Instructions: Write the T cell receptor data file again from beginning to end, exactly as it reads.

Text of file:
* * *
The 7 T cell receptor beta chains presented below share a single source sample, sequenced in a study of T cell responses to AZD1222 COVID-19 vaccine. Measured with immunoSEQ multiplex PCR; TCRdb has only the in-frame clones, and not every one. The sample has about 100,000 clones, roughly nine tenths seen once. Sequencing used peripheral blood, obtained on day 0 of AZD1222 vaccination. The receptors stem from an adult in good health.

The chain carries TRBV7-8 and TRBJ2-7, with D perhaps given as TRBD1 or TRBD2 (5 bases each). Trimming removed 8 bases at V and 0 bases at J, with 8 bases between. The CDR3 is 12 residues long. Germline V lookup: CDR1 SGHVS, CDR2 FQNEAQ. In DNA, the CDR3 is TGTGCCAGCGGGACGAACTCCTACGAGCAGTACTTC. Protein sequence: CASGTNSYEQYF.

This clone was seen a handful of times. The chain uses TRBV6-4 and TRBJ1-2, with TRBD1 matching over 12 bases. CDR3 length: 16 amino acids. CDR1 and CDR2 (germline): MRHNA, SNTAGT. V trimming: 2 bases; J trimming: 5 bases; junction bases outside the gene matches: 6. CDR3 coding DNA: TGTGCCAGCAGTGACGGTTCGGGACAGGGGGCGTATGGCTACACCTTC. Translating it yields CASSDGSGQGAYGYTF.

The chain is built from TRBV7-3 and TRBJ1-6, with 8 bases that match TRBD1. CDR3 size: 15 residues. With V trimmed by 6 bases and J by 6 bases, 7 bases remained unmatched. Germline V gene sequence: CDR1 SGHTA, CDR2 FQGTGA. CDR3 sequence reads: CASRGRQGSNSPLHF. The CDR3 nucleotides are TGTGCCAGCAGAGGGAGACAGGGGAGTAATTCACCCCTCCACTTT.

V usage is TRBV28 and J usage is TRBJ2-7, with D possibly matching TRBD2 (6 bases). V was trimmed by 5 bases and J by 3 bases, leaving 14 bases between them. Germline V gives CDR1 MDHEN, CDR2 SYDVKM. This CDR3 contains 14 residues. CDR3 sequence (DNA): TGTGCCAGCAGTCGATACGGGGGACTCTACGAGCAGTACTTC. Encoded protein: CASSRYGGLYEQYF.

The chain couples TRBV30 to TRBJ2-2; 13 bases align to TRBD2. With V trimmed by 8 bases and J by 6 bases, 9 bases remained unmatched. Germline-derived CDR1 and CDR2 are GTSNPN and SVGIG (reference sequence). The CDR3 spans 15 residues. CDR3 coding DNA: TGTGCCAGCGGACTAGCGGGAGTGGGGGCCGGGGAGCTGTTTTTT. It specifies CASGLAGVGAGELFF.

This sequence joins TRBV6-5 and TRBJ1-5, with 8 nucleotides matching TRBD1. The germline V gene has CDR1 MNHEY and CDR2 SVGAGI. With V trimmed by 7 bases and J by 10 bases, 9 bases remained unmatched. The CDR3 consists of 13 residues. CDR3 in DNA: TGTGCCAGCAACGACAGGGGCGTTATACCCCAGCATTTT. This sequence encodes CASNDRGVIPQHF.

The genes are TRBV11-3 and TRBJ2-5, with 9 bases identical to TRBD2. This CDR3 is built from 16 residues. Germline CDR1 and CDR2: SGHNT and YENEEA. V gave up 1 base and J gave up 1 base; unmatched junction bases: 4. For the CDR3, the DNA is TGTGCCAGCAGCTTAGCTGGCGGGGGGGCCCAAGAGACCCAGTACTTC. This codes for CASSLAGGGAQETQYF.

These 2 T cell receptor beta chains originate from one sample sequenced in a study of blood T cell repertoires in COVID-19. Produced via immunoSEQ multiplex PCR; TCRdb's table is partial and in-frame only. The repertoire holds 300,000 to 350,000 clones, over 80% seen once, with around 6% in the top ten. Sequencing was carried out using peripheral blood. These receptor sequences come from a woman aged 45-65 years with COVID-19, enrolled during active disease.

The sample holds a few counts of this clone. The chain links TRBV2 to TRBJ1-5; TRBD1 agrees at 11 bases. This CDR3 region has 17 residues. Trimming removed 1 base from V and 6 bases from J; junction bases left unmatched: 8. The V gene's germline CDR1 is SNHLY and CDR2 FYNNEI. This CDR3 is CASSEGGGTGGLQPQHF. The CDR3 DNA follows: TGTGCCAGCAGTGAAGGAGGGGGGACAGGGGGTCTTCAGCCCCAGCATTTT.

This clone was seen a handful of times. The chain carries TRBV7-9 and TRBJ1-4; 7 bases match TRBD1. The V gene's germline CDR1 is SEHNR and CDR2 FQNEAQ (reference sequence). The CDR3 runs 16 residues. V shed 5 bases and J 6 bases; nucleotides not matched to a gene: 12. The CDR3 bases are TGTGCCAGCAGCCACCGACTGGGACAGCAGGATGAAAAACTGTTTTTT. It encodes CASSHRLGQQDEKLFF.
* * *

The 7 T cell receptor beta chains presented below share a single source sample, sequenced in a study of T cell responses to AZD1222 COVID-19 vaccine. Measured with immunoSEQ multiplex PCR; TCRdb has only the in-frame clones, and not every one. The sample has about 100,000 clones, roughly nine tenths seen once. Sequencing used peripheral blood, obtained on day 0 of AZD1222 vaccination. The receptors stem from an adult in good health.

The chain carries TRBV7-8 and TRBJ2-7, with D perhaps given as TRBD1 or TRBD2 (5 bases each). Trimming removed 8 bases at V and 0 bases at J, with 8 bases between. The CDR3 is 12 residues long. Germline V lookup: CDR1 SGHVS, CDR2 FQNEAQ. In DNA, the CDR3 is TGTGCCAGCGGGACGAACTCCTACGAGCAGTACTTC. Protein sequence: CASGTNSYEQYF.

This clone was seen a handful of times. The chain uses TRBV6-4 and TRBJ1-2, with TRBD1 matching over 12 bases. CDR3 length: 16 amino acids. CDR1 and CDR2 (germline): MRHNA, SNTAGT. V trimming: 2 bases; J trimming: 5 bases; junction bases outside the gene matches: 6. CDR3 coding DNA: TGTGCCAGCAGTGACGGTTCGGGACAGGGGGCGTATGGCTACACCTTC. Translating it yields CASSDGSGQGAYGYTF.

The chain is built from TRBV7-3 and TRBJ1-6, with 8 bases that match TRBD1. CDR3 size: 15 residues. With V trimmed by 6 bases and J by 6 bases, 7 bases remained unmatched. Germline V gene sequence: CDR1 SGHTA, CDR2 FQGTGA. CDR3 sequence reads: CASRGRQGSNSPLHF. The CDR3 nucleotides are TGTGCCAGCAGAGGGAGACAGGGGAGTAATTCACCCCTCCACTTT.

V usage is TRBV28 and J usage is TRBJ2-7, with D possibly matching TRBD2 (6 bases). V was trimmed by 5 bases and J by 3 bases, leaving 14 bases between them. Germline V gives CDR1 MDHEN, CDR2 SYDVKM. This CDR3 contains 14 residues. CDR3 sequence (DNA): TGTGCCAGCAGTCGATACGGGGGACTCTACGAGCAGTACTTC. Encoded protein: CASSRYGGLYEQYF.

The chain couples TRBV30 to TRBJ2-2; 13 bases align to TRBD2. With V trimmed by 8 bases and J by 6 bases, 9 bases remained unmatched. Germline-derived CDR1 and CDR2 are GTSNPN and SVGIG (reference sequence). The CDR3 spans 15 residues. CDR3 coding DNA: TGTGCCAGCGGACTAGCGGGAGTGGGGGCCGGGGAGCTGTTTTTT. It specifies CASGLAGVGAGELFF.

This sequence joins TRBV6-5 and TRBJ1-5, with 8 nucleotides matching TRBD1. The germline V gene has CDR1 MNHEY and CDR2 SVGAGI. With V trimmed by 7 bases and J by 10 bases, 9 bases remained unmatched. The CDR3 consists of 13 residues. CDR3 in DNA: TGTGCCAGCAACGACAGGGGCGTTATACCCCAGCATTTT. This sequence encodes CASNDRGVIPQHF.

The genes are TRBV11-3 and TRBJ2-5, with 9 bases identical to TRBD2. This CDR3 is built from 16 residues. Germline CDR1 and CDR2: SGHNT and YENEEA. V gave up 1 base and J gave up 1 base; unmatched junction bases: 4. For the CDR3, the DNA is TGTGCCAGCAGCTTAGCTGGCGGGGGGGCCCAAGAGACCCAGTACTTC. This codes for CASSLAGGGAQETQYF.

These 2 T cell receptor beta chains originate from one sample sequenced in a study of blood T cell repertoires in COVID-19. Produced via immunoSEQ multiplex PCR; TCRdb's table is partial and in-frame only. The repertoire holds 300,000 to 350,000 clones, over 80% seen once, with around 6% in the top ten. Sequencing was carried out using peripheral blood. These receptor sequences come from a woman aged 45-65 years with COVID-19, enrolled during active disease.

The sample holds a few counts of this clone. The chain links TRBV2 to TRBJ1-5; TRBD1 agrees at 11 bases. This CDR3 region has 17 residues. Trimming removed 1 base from V and 6 bases from J; junction bases left unmatched: 8. The V gene's germline CDR1 is SNHLY and CDR2 FYNNEI. This CDR3 is CASSEGGGTGGLQPQHF. The CDR3 DNA follows: TGTGCCAGCAGTGAAGGAGGGGGGACAGGGGGTCTTCAGCCCCAGCATTTT.

This clone was seen a handful of times. The chain carries TRBV7-9 and TRBJ1-4; 7 bases match TRBD1. The V gene's germline CDR1 is SEHNR and CDR2 FQNEAQ (reference sequence). The CDR3 runs 16 residues. V shed 5 bases and J 6 bases; nucleotides not matched to a gene: 12. The CDR3 bases are TGTGCCAGCAGCCACCGACTGGGACAGCAGGATGAAAAACTGTTTTTT. It encodes CASSHRLGQQDEKLFF.